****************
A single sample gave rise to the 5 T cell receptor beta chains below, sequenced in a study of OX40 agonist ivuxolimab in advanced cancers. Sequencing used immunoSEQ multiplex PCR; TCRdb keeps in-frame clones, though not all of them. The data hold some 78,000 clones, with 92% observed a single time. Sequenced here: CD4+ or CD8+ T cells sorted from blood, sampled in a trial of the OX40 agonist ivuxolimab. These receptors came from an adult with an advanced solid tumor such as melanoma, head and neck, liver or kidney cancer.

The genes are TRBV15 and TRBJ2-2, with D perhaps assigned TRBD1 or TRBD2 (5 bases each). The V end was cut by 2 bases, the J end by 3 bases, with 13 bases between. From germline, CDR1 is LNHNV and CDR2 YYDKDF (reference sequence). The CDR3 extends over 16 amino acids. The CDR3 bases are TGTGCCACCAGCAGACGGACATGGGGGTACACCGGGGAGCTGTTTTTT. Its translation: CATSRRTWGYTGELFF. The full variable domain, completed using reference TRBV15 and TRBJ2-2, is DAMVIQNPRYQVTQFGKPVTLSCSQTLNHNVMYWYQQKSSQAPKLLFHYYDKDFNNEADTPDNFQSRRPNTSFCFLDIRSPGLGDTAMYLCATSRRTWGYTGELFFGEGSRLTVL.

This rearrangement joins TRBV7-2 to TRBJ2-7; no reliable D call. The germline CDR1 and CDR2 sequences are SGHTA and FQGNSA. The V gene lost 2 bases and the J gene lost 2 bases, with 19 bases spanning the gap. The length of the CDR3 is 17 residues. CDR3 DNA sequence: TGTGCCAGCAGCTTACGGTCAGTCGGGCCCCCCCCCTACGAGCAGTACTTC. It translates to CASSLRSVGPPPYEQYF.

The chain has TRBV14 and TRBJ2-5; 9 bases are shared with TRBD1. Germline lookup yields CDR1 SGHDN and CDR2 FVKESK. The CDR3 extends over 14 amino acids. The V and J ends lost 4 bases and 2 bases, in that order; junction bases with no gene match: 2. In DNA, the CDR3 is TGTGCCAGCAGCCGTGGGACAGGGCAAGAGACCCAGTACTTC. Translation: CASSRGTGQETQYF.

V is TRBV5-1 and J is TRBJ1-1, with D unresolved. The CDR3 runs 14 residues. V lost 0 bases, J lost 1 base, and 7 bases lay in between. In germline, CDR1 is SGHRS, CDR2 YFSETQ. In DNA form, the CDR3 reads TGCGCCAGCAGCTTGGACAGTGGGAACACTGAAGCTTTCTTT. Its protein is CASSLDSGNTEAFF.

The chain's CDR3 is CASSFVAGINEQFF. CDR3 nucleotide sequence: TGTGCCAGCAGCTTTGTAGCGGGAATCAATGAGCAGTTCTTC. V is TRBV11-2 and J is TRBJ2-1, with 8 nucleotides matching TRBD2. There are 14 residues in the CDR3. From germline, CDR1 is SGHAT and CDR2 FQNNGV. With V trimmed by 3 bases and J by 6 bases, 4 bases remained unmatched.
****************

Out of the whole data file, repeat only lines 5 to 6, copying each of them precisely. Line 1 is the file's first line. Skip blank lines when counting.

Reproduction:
V is TRBV5-1 and J is TRBJ1-1, with D unresolved. The CDR3 runs 14 residues. V lost 0 bases, J lost 1 base, and 7 bases lay in between. In germline, CDR1 is SGHRS, CDR2 YFSETQ. In DNA form, the CDR3 reads TGCGCCAGCAGCTTGGACAGTGGGAACACTGAAGCTTTCTTT. Its protein is CASSLDSGNTEAFF.

The chain's CDR3 is CASSFVAGINEQFF. CDR3 nucleotide sequence: TGTGCCAGCAGCTTTGTAGCGGGAATCAATGAGCAGTTCTTC. V is TRBV11-2 and J is TRBJ2-1, with 8 nucleotides matching TRBD2. There are 14 residues in the CDR3. From germline, CDR1 is SGHAT and CDR2 FQNNGV. With V trimmed by 3 bases and J by 6 bases, 4 bases remained unmatched.